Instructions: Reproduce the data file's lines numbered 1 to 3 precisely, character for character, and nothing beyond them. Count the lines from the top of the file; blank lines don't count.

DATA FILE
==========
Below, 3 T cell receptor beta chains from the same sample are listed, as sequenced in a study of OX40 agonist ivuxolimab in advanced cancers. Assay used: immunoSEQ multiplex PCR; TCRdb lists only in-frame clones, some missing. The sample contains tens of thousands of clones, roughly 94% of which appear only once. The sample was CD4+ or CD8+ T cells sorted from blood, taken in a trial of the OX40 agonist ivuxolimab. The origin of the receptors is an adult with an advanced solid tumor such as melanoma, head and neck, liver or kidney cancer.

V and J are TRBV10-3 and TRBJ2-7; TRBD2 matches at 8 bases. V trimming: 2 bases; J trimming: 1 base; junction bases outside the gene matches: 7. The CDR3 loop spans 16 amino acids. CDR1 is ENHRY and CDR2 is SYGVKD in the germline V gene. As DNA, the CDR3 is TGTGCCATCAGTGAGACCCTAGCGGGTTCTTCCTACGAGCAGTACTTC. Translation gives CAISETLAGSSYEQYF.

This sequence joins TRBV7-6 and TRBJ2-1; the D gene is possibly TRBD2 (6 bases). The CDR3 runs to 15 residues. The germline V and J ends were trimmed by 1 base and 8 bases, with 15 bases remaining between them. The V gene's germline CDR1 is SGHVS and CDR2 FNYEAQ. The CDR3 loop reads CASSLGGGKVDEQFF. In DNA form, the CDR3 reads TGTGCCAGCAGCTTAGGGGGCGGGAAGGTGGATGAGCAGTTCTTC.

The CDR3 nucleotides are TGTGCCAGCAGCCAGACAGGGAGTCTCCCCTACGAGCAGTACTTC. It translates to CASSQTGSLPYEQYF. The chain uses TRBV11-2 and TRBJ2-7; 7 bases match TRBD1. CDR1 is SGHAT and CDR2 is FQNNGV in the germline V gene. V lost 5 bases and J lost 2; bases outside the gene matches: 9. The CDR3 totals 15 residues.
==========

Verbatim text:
Below, 3 T cell receptor beta chains from the same sample are listed, as sequenced in a study of OX40 agonist ivuxolimab in advanced cancers. Assay used: immunoSEQ multiplex PCR; TCRdb lists only in-frame clones, some missing. The sample contains tens of thousands of clones, roughly 94% of which appear only once. The sample was CD4+ or CD8+ T cells sorted from blood, taken in a trial of the OX40 agonist ivuxolimab. The origin of the receptors is an adult with an advanced solid tumor such as melanoma, head and neck, liver or kidney cancer.

V and J are TRBV10-3 and TRBJ2-7; TRBD2 matches at 8 bases. V trimming: 2 bases; J trimming: 1 base; junction bases outside the gene matches: 7. The CDR3 loop spans 16 amino acids. CDR1 is ENHRY and CDR2 is SYGVKD in the germline V gene. As DNA, the CDR3 is TGTGCCATCAGTGAGACCCTAGCGGGTTCTTCCTACGAGCAGTACTTC. Translation gives CAISETLAGSSYEQYF.

This sequence joins TRBV7-6 and TRBJ2-1; the D gene is possibly TRBD2 (6 bases). The CDR3 runs to 15 residues. The germline V and J ends were trimmed by 1 base and 8 bases, with 15 bases remaining between them. The V gene's germline CDR1 is SGHVS and CDR2 FNYEAQ. The CDR3 loop reads CASSLGGGKVDEQFF. In DNA form, the CDR3 reads TGTGCCAGCAGCTTAGGGGGCGGGAAGGTGGATGAGCAGTTCTTC.